This website is awesome – you enter the name of a poet you like and it spits out some awesome recommendations. And just by some brief checking, the suggestions are excellent and the range of poets suggested even better (I checked for Anne Carson, Kenneth Rexroth, and Cathy Linh Che).
Second, I think I have merely transferred my bibliomaniacal tendencies to buy books towards checking them out from the library. Books on hold are being made available faster than I can read them (and certainly, fatherhood has slowed down my reading – a nearly seven year old, precocious, and active adopted child does not lend itself to quiet contemplation, though the trade off is certainly worthwhile). I had to renew this book once and I feel like the other two borrowed books in my possession will not be done before they are due. And I have more in the queue. We all have problems. This one, I suppose, is not even the worst of mine.
The level of ‘high fantasy’ – magic and monsters and the like – is higher than before. In fact, this series is actually, pretty textbook high fantasy, but it feels like it isn’t, because there is a certain grimness running through it.
I miss the realpolitik of the first volume, but it did a decent job of fleshing out the world and making the threats faced by the ‘good guys’ (two of whom are actually girls; arguably to primary protagonist is a self-possessed adolescent girl) more three dimensional than before.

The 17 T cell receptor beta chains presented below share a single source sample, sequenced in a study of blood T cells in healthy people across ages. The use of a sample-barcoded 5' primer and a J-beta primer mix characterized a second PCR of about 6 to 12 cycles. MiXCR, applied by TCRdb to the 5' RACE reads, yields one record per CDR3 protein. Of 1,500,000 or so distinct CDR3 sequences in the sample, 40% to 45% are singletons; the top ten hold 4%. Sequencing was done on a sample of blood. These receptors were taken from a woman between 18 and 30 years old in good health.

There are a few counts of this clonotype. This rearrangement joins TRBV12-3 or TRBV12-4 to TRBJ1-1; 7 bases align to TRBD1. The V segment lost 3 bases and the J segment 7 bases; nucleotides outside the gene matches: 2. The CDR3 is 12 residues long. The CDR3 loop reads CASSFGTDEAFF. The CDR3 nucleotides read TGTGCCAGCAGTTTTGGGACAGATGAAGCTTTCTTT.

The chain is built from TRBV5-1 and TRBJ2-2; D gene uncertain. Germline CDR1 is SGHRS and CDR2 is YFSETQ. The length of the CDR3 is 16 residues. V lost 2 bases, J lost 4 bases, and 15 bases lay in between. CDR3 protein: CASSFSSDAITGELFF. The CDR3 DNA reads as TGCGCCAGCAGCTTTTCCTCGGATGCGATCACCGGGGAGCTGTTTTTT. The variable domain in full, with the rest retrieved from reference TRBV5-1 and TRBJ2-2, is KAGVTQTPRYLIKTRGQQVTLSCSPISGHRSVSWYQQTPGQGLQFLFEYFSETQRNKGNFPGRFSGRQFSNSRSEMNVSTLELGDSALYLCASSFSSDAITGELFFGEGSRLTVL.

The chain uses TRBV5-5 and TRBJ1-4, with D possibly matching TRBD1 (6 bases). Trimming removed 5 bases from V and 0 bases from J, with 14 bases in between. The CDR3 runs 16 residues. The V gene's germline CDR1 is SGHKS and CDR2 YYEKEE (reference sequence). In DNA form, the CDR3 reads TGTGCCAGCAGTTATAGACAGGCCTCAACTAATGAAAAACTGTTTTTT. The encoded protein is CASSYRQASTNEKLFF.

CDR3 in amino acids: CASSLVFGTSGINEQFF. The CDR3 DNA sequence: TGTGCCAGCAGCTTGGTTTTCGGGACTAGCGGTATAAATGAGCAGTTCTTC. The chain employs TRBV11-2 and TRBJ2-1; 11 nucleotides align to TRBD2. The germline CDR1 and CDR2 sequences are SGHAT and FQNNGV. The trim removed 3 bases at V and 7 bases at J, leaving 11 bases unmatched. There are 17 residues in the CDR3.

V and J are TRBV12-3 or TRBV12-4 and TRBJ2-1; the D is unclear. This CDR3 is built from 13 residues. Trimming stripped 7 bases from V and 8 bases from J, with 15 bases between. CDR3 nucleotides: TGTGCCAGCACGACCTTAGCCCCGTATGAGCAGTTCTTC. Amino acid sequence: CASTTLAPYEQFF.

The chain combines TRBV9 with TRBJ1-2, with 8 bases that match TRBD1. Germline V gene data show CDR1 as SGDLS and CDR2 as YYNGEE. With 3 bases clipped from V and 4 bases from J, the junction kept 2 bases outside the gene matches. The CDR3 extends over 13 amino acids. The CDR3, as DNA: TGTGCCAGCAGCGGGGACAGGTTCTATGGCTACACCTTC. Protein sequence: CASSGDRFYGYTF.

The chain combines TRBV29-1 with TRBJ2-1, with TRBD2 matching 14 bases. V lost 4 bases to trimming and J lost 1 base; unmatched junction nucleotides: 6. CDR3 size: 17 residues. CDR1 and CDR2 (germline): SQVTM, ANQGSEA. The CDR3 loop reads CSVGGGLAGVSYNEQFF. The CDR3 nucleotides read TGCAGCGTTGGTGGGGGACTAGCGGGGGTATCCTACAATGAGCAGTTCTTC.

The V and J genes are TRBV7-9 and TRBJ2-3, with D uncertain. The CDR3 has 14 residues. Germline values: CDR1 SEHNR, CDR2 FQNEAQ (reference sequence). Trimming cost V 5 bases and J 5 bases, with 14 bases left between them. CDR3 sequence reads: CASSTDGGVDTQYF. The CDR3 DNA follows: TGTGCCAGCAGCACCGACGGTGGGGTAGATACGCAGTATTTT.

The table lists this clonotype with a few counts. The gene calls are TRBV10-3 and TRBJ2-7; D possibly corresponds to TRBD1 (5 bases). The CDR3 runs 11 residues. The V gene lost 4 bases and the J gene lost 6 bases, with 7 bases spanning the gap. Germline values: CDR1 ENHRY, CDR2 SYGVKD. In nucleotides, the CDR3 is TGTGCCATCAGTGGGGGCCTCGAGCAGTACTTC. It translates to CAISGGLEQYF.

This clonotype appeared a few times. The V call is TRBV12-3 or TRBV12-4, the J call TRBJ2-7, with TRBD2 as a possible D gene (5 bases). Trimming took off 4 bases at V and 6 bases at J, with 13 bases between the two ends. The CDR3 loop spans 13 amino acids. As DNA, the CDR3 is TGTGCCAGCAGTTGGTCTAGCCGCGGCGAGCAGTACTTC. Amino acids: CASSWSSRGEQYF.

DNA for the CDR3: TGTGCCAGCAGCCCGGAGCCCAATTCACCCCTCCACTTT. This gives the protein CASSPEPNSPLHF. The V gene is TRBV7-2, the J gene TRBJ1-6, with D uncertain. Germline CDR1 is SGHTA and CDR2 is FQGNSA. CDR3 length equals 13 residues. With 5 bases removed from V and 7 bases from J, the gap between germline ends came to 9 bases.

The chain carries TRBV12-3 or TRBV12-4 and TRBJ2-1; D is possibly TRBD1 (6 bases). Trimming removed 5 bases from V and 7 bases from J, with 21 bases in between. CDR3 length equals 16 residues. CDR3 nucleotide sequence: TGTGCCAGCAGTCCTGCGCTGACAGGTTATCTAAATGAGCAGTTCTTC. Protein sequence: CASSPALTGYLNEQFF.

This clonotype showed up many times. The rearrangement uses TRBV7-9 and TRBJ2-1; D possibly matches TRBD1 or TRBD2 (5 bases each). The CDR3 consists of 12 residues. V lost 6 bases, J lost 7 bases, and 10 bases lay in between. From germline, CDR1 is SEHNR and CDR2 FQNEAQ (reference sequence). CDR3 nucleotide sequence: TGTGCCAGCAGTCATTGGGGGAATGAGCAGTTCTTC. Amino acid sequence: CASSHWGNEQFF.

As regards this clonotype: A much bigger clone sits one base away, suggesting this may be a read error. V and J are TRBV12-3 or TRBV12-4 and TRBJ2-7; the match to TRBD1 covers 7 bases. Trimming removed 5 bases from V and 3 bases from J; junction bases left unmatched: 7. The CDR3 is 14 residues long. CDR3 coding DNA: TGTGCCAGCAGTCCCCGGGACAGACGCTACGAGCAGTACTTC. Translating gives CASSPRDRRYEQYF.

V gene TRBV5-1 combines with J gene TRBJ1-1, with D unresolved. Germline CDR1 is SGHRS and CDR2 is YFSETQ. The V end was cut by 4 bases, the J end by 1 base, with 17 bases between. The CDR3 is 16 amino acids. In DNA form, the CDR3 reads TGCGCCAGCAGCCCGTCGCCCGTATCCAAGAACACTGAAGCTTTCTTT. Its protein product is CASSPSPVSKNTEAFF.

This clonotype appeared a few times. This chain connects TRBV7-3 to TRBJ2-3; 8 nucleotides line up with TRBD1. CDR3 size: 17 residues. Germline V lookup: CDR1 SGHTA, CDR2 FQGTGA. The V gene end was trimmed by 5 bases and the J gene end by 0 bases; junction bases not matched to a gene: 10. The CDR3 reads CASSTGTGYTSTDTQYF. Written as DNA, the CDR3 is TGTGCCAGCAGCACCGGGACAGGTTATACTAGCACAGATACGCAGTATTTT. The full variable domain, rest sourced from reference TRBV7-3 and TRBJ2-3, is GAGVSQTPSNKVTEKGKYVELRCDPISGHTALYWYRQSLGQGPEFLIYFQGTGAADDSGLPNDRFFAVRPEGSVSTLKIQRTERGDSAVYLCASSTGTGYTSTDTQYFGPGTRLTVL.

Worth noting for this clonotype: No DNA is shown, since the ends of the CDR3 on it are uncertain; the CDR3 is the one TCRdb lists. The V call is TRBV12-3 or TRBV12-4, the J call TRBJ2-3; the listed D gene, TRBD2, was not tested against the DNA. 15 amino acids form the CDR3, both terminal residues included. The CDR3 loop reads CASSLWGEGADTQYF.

But I still don’t feel one hundred percent convinced, though his writing is good enough, clearly, that I have now read five books by him (in two series).
I am too lazy to go into too much detail, save to say the poems are better than the titillating title. And power through the first quarter of the chapbook, which was so disappointing that I almost put it down without finishing it, because the rest is three quarters awesome (still a few stinkers, but the ratio is good).
It’s also worthwhile because in a post Trump, post Weinstein environment, her interrogations of the desiring gaze targeting women in various positions of psychic weakness feels more than usually relevant.
I was in Chicago and decided to re-read Wordsworth’s great epic, The Prelude. Some two hundred odd pages of genius and I chose to… not exactly to read it aloud, but more to mutter the words to myself, so I could hear them (my child noticed me doing that and began doing that herself, stealing my copy of Ben Jonson’s poems and pretending to mutter the words aloud in an Old Navy; luckily, she doesn’t actually understand the lecher’s saucy and scatalogical jibes).
For Wordsworth, it wasn’t about rhyme, but meter. I needed to hear the meter.
The Ben Jonson I mentioned, was about the rhyme, because pronunciations are different.
I love Byron’s elegiac, So we’ll go no more a roving, but unless your accent is much different than mine, you don’t naturally pronounce ‘roving’ and ‘loving’ with the same ‘o,’ but Byron did. For me, only by reading it somewhat aloud, so I can hear myself tweak the sound to make the rhyme truly work, can I appreciate it.